Marlene Behrmann

University of Pittsburgh

Primary Section: 52, Psychological and Cognitive Sciences
Secondary Section: 28, Systems Neuroscience
Membership Type:
Member (elected 2015)


Marlene Behrmann is a cognitive neuroscientist recognized for her work on the psychological and neural bases of visual processing. In particular, her research focuses on the mechanisms by which the signals from the eye are transformed into meaningful and coherent percepts by the brain. She adopts an interdisciplinary approach using a combination of computational, neuropsychological and brain imaging studies with normal and brain-damaged individuals as well as with individuals with neurodevelopmental disorders. Behrmann was born in Johannesburg, South Africa, and obtained a Bachelor and Master’s Degree in Speech Pathology at the University of the Witwatersrand. She received a British Council Scholarship to the University of London, and then received a PhD in experimental psychology from the University of Toronto. Behrmann joined the faculty at Carnegie Mellon University (CMU) in 1993 and recently chaired the Center for the Neural Basis of Cognition at CMU. Behrmann is a Fellow of the American Psychological Society and has received many awards including the Presidential Early Career Award for Engineering and Science and the APA Distinguished Scientific Award for Early Career Contributions. She is also a member of the National Academy of Sciences.

Research Interests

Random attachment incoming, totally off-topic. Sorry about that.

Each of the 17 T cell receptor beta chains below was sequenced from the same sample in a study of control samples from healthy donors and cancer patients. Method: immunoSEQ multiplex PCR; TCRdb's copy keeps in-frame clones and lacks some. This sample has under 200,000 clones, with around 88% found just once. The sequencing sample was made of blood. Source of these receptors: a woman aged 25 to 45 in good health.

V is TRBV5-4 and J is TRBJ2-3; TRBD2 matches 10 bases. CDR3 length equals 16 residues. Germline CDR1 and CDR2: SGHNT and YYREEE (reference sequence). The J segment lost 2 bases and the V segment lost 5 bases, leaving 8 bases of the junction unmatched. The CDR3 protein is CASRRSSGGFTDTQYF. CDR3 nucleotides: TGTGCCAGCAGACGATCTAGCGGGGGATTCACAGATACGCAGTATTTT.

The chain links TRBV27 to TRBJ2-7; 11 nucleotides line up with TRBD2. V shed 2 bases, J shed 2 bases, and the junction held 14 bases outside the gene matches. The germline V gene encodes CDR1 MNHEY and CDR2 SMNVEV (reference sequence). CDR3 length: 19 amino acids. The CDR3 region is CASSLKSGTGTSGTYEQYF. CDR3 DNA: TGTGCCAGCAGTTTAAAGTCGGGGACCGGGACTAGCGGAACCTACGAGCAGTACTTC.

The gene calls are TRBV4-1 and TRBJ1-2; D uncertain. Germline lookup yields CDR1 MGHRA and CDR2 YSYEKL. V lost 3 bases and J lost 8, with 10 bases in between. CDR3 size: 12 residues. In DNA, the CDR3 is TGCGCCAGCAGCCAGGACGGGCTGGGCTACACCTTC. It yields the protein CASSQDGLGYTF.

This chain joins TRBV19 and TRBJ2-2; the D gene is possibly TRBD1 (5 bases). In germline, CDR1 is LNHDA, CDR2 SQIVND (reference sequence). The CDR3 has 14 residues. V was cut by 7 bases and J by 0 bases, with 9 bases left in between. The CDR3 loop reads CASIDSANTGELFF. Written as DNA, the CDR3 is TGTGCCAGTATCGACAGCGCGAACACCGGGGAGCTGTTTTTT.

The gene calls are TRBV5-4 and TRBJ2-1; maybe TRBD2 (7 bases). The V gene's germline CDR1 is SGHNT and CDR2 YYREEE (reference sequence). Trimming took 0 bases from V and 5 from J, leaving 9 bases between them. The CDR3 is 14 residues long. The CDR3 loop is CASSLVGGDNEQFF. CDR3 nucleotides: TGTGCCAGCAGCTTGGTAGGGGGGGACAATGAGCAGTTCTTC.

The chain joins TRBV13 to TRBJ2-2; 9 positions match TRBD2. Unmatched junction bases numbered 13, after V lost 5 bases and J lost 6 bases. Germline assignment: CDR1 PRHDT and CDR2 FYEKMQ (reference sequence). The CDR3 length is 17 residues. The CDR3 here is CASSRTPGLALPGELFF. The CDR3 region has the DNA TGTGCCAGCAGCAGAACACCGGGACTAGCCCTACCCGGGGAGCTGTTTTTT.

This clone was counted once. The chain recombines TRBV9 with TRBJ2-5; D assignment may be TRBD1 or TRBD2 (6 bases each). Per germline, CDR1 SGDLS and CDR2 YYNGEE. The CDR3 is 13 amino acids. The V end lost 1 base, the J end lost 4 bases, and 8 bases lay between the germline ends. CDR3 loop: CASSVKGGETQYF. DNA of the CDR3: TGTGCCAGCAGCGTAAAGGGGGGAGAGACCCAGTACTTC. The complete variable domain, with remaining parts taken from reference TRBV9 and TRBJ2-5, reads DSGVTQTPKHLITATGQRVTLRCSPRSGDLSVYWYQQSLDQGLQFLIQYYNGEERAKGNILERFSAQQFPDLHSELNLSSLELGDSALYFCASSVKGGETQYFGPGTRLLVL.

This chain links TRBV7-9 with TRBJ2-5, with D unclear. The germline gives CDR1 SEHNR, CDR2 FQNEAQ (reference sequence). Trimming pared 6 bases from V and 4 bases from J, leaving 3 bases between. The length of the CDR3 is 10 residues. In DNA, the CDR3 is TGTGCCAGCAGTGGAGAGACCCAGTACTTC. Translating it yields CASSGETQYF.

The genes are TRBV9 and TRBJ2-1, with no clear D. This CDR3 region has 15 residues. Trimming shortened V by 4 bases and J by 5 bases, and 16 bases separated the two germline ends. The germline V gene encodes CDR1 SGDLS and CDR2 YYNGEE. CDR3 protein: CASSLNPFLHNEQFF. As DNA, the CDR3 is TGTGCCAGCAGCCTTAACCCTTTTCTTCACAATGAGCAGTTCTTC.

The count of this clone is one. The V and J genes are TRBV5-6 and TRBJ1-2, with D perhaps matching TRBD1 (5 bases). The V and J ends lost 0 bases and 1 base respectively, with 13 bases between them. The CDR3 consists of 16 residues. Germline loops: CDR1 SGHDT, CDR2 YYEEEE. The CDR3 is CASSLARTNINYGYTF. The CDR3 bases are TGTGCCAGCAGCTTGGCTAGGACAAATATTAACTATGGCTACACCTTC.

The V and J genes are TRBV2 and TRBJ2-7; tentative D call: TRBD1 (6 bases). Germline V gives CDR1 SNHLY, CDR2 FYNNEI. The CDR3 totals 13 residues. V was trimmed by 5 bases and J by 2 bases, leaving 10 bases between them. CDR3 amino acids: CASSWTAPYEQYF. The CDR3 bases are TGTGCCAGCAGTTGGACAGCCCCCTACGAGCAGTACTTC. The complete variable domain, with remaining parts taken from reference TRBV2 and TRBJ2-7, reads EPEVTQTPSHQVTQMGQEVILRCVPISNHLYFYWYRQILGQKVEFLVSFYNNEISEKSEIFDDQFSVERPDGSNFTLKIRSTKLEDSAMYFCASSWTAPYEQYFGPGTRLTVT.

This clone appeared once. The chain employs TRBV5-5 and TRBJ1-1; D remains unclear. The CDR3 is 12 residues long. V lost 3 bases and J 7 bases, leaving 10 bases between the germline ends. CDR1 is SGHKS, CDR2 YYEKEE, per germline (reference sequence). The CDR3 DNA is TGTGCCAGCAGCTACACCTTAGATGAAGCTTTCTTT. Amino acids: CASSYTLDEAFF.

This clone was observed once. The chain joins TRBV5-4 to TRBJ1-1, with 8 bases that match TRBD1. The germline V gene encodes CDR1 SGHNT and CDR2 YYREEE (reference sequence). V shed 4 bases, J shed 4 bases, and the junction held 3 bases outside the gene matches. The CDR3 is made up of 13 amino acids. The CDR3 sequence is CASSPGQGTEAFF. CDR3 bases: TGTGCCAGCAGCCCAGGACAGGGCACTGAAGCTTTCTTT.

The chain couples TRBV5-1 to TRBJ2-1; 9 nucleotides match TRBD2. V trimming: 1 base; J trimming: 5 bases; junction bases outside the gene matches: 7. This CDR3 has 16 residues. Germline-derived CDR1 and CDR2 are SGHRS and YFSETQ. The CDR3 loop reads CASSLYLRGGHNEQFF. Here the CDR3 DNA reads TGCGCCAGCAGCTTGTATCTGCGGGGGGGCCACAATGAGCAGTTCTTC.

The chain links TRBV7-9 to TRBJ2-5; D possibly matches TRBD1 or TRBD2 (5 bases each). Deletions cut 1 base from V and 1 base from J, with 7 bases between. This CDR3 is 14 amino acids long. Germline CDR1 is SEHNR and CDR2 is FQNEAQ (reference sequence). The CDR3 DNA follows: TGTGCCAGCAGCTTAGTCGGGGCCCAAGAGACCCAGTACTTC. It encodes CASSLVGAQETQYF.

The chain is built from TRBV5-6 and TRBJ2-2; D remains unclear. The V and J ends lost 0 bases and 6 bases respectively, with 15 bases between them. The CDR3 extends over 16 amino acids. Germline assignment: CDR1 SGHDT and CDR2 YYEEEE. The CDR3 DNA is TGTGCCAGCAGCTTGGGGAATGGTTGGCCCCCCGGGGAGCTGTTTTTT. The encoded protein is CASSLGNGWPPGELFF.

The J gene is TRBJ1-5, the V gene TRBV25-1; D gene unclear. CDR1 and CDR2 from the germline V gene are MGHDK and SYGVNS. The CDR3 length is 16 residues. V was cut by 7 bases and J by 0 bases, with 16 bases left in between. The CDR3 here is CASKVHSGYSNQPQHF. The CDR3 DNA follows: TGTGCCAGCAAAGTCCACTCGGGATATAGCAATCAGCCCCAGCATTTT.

Marlene Behrmann's laboratory is interested in the psychological and neural mechanisms that underlie visual processing. Despite the paucity of input from the retina (roughly amount and wave length of light), humans can recognize visual scenes and their content with remarkable ease, speed and accuracy. To elucidate the mechanisms by which this is achieved, Behrmann adopts a multiplicity of research methods including neuroimaging and electrophysiology, along with detailed psychophysics in normal and brain-damaged (stroke, trauma) individuals, as well as in individuals with neurodevelopmental disorders (autism, face blindness).  For example, Behrmann’s lab has characterized the neural circuit associated with face processing, as well as the structural connectivity between the nodes, and has elucidated the neural code associated with identifying individual faces. Behrmann and colleagues have also documented the interactivity between disparate parts of the visual system, namely the ventral temporal structures and the dorsal parietal structures, and its emergence over the course of development. In addition, Behrmann’s lab has provided empirical support and a theoretical account, using computational approaches, for the processes that govern the organization of the two cerebral hemispheres in adult humans and the developmental trajectory by which this neural profile emerges.

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